Jersey Ladybug Or (Ladybird)
In England many things have different names than what I’ve grown up with in America. Here, ladybugs are called ladybirds. Farmers and gardeners love them because they eat up the aphids that threaten the plants they labor to raise, but ladybugs have a different reason for being special to me.
If you’ve read any of my writings at my old blog you may remember my friend Marty who I wrote about here. He was an important teacher for me in many ways. In fact, I would have to say that much of what I learned from talks with him such as why he made certain decisions in his own life, had a great influence on some key decisions I’ve made in my own.
Marty died of melanoma while we were next door neighbors and his decline was difficult to watch. He impressed me with his wisdom in the way that he lived and without knowing, he left a last lesson for me after his death. A short time after he died, I was talking with David, who had been his life partner for 14 years, about finding love. David told me a story that Marty had told to him when they were discussing David’s future life without Marty. David is one of the kindest, sweetest, souls you can imagine and Marty was worried someone might try to take advantage of him later when he was alone with his grief. Marty spoke of his concerns that his status as a physician might bring out those less interested in David and more interested in his position in the community.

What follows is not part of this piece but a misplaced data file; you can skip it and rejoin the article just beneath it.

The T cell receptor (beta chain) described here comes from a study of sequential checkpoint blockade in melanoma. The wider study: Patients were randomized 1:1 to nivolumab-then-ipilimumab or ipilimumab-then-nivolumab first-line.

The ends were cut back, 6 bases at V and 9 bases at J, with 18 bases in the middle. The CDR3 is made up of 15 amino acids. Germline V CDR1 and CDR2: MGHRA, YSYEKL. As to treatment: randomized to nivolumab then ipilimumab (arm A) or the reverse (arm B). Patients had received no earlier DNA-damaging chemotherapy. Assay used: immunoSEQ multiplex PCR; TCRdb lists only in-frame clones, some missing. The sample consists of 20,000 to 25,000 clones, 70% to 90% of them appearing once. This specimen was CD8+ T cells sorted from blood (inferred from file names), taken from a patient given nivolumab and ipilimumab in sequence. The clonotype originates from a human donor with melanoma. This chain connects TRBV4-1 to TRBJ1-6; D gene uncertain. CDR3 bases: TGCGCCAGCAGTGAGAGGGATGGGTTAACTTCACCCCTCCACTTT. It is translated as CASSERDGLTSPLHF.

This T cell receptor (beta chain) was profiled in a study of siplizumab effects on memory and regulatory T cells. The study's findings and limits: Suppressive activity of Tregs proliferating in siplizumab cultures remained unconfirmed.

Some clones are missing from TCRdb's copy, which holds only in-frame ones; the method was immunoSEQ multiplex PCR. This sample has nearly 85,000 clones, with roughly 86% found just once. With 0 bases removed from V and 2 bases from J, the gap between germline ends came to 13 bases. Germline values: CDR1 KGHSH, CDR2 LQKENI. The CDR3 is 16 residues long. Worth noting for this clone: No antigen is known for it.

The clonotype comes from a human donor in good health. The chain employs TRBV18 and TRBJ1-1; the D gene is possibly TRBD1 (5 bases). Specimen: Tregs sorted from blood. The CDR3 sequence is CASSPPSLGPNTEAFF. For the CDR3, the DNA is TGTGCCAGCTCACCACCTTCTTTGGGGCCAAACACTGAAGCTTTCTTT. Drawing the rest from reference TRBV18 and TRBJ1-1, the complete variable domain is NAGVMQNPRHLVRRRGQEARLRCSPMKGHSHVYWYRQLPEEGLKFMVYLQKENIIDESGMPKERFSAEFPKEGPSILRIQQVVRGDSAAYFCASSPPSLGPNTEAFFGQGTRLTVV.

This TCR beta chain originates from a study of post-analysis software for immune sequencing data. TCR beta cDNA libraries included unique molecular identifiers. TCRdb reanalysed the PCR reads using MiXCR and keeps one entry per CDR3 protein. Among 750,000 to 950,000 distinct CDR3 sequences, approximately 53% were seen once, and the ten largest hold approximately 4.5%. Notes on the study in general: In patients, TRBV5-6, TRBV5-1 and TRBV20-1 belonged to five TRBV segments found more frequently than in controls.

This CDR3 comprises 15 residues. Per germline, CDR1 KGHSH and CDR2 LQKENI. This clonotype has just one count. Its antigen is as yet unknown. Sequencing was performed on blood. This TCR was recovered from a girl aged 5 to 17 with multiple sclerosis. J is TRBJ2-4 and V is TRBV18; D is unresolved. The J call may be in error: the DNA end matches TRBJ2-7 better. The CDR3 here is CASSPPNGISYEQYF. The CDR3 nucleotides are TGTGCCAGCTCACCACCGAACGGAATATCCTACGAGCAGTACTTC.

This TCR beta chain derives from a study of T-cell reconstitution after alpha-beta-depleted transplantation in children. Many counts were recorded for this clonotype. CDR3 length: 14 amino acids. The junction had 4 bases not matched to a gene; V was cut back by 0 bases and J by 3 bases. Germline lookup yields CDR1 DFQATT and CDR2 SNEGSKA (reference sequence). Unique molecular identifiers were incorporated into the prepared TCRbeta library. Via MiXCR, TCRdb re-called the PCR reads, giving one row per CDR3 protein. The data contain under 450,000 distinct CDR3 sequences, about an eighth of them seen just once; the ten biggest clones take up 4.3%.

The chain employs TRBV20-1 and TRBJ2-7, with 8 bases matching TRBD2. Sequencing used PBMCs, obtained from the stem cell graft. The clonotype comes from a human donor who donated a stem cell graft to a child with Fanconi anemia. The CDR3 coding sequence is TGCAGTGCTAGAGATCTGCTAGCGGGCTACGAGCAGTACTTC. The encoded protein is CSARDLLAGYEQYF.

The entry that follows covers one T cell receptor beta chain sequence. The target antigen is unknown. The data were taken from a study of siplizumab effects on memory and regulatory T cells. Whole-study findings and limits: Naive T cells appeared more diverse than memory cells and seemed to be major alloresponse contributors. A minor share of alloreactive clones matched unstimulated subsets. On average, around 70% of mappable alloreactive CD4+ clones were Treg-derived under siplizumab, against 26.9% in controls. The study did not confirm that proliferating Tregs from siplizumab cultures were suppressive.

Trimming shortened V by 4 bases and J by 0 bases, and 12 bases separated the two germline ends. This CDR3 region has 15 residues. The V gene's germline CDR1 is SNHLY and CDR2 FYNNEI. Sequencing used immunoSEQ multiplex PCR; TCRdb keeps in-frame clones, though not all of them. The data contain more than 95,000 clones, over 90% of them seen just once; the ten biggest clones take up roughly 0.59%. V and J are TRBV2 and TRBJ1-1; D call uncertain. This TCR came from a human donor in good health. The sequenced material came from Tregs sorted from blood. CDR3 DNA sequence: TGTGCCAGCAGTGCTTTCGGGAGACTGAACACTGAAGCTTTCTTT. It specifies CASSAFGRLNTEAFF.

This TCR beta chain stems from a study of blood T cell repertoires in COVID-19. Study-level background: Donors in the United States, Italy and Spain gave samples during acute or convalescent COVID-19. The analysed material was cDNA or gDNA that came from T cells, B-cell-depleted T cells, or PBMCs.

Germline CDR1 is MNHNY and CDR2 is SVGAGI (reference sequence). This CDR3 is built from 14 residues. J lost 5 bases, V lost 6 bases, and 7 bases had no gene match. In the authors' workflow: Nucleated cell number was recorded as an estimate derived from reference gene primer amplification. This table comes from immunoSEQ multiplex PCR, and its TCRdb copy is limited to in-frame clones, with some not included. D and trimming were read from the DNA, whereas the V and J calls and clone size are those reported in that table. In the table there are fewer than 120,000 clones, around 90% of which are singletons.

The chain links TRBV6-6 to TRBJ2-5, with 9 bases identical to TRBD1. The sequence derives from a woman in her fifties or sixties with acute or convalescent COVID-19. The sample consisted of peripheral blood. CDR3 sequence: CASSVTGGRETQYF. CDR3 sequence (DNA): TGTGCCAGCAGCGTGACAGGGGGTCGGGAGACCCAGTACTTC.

So it was in a way that was so uniquely Marty, he told David the ladybug story that David later told me when we talked of how love finds us. As I remember it, but perhaps not exactly as was told, Marty said words to this effect, ” When the day is beautiful and the weather too perfect for words, you decide to go on a hunt for a ladybug. So you take yourself to your favorite meadow and search and search everywhere looking for the tiny red and black creatures. You look high and low even bringing out a magnifying glass as you try as hard as you can to spot the tiny winged bugs that contrast so brightly with the green of new leaves and grasses.
When you’ve worn yourself out with a slightly desperate search for your ladybug, you stop to rest, unrolling the quilt you dropped in the grassy meadow a few hours earlier and you sit and enjoy the light breeze that keeps the day from being too hot. Feeling thirsty from your labors, you open a bottle of your favorite wine and take out a little package of cheese and crackers and you drink and eat until you feel quite satisfied. Listening to the soft hum of the insects buzzing around you, you begin to feel sleepy as the sun warms your quilt and the wine soothes your busy thoughts to a calmer, slower pace. Lying back on the quilt you close your eyes and you sleep, a peaceful, restful sleep with dreams you can’t quite remember. Waking slowly from your summer dreams, you notice your hand lying on the worn patchwork fabric of your grandmother’s quilt and on your hand, sitting very still, you see a tiny red ladybug covered in spots.”
I don’t think I need to explain the moral of his story…that real love comes to us only when we are ready inside and not when we search for it with the desperation of the hunt… for the ladybug or for love.